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The Induction of Specific Dynamic Action in Channel Catfish by Infusion of Essential Amino Acids

C. Randell Brown and James N. Cameron
Physiological Zoology
Vol. 64, No. 1 (Jan. - Feb., 1991), pp. 276-297
Stable URL: http://www.jstor.org/stable/30158524
Page Count: 22
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Since scans are not currently available to screen readers, please contact JSTOR User Support for access. We'll provide a PDF copy for your screen reader.
The Induction of Specific Dynamic Action in Channel Catfish by Infusion of Essential Amino Acids
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Abstract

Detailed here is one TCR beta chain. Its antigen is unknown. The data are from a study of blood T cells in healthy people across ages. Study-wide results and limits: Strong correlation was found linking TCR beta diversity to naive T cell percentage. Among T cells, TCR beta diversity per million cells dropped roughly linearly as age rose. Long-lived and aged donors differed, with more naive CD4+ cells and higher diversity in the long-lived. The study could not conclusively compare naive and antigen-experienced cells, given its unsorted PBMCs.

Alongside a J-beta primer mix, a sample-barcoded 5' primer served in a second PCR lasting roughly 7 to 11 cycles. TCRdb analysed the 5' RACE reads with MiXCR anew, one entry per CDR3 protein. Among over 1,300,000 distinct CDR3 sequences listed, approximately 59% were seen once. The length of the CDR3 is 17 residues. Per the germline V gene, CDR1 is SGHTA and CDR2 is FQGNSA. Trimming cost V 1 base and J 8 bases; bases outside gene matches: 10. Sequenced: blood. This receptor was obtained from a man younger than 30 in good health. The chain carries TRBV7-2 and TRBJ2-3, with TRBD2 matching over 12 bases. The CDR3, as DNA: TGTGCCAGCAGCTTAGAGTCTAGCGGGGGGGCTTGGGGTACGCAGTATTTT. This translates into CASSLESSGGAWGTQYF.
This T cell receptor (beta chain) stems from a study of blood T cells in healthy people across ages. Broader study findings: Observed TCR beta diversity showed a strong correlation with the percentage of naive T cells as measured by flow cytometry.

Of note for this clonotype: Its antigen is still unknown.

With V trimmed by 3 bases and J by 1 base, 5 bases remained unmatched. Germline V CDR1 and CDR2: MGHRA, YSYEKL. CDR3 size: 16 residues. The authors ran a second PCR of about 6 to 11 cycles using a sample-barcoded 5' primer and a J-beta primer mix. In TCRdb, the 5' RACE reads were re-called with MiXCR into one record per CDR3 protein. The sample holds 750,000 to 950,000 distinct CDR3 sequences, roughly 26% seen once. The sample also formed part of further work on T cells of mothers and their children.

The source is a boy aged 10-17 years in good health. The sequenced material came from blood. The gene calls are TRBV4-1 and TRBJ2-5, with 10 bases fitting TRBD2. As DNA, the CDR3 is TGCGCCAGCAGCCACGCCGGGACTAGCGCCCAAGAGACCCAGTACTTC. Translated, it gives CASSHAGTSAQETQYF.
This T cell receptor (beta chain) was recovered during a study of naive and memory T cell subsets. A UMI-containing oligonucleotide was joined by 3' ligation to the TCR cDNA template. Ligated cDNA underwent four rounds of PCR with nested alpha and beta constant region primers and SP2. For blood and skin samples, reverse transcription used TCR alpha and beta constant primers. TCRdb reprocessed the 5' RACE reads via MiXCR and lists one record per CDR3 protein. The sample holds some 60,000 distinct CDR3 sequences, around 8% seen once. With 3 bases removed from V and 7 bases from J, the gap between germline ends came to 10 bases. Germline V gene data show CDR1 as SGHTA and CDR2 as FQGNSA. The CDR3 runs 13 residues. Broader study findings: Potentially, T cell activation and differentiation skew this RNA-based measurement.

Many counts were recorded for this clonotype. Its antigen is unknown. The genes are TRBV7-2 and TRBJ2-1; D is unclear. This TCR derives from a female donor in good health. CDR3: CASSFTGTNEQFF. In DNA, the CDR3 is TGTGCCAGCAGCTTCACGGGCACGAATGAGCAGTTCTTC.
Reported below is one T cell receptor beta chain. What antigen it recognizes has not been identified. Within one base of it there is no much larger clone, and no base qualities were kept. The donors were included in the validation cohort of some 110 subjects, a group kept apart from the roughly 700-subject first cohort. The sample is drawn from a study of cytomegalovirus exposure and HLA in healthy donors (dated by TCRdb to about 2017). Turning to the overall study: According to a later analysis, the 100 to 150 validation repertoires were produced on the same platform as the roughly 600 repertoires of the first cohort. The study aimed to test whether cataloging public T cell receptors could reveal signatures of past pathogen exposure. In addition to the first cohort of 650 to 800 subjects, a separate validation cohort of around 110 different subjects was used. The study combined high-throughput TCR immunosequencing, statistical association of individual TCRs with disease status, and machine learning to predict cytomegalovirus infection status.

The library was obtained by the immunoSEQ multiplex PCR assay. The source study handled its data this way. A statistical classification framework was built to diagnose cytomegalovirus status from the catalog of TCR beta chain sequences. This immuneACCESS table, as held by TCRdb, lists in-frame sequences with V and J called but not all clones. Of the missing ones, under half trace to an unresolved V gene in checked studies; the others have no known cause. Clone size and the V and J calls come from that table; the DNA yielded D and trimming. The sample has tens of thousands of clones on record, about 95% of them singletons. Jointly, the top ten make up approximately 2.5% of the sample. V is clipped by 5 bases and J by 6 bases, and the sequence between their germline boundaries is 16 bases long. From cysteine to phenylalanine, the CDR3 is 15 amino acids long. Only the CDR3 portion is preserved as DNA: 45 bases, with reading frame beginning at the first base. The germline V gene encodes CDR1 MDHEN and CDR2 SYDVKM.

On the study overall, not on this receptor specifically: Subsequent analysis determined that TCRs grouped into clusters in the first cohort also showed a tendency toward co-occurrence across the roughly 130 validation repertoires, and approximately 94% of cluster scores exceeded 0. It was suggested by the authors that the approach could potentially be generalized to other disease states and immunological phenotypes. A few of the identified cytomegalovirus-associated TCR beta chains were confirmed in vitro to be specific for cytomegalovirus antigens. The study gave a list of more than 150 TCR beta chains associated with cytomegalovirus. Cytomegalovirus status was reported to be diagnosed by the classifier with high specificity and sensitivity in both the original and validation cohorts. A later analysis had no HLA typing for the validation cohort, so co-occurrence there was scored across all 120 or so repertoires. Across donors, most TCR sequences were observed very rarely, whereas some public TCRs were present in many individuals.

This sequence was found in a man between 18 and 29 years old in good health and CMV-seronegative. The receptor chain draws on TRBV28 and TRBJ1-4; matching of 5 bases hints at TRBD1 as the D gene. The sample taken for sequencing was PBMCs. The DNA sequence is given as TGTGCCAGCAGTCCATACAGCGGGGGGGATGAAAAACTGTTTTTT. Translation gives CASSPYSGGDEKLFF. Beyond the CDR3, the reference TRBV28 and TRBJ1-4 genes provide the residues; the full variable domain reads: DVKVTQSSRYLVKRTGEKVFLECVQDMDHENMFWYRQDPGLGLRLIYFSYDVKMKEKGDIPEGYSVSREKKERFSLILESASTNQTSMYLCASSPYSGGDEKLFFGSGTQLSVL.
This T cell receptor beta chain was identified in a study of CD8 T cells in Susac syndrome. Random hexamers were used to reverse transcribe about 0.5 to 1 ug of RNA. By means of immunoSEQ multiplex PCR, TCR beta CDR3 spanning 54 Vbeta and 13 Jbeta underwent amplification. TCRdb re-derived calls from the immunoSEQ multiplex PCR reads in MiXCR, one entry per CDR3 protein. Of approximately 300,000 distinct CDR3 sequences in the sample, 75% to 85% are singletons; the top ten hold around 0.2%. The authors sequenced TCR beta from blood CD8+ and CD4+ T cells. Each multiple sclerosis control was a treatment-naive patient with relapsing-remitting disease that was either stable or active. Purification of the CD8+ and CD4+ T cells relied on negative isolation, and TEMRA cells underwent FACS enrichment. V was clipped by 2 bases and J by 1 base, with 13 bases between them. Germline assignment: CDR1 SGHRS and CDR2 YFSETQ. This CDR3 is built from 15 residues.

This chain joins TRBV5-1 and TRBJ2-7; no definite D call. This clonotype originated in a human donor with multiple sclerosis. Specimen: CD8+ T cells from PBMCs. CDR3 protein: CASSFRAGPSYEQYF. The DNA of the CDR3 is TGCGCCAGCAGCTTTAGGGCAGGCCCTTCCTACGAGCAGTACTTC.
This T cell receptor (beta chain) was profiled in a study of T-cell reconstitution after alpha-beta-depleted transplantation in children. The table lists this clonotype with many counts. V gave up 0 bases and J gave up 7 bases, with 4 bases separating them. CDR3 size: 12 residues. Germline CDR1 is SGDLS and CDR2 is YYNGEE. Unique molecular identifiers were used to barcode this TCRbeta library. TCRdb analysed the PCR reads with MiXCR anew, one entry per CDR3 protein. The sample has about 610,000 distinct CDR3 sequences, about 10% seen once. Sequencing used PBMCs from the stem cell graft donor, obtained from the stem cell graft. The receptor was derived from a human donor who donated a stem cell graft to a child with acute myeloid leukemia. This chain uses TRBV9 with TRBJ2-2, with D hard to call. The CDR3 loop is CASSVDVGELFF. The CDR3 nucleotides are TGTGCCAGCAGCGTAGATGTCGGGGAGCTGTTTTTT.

Specific dynamic action (SDA) is defined as the increase in O₂ consumption following the ingestion of a meal. This phenomenon has been observed for many years but is still not well understood. It has been suggested, however, that the metabolic cost associated with growth is the prime causative agent of SDA. The purpose of this study was to determine whether SDA could be artificially induced in the channel catfish by infusing an amino acid mixture directly into the bloodstream. The infusion of an essential amino acid (EAA) mixture equivalent to that in the protein of a standard ration (40 g kg⁻¹) resulted in significant increases in O₂ consumption and ammonia excretion. Plasma amino acid concentrations increased in accordance with O₂ consumption and ammonia excretion rates. The infusion of a D-essential amino acid mixture did not cause a significant increase in O₂ consumption or ammonia excretion. The increase in metabolism following EAA infusion was therefore not due to osmotic or physiological stress. The administration of the protein synthesis inhibitor cyclobeximide before the infusion of EAAs inhibited the increased O₂ consumption rate characteristic of SDA. This offers further evidence of the relationship between SDA and protein synthesis.

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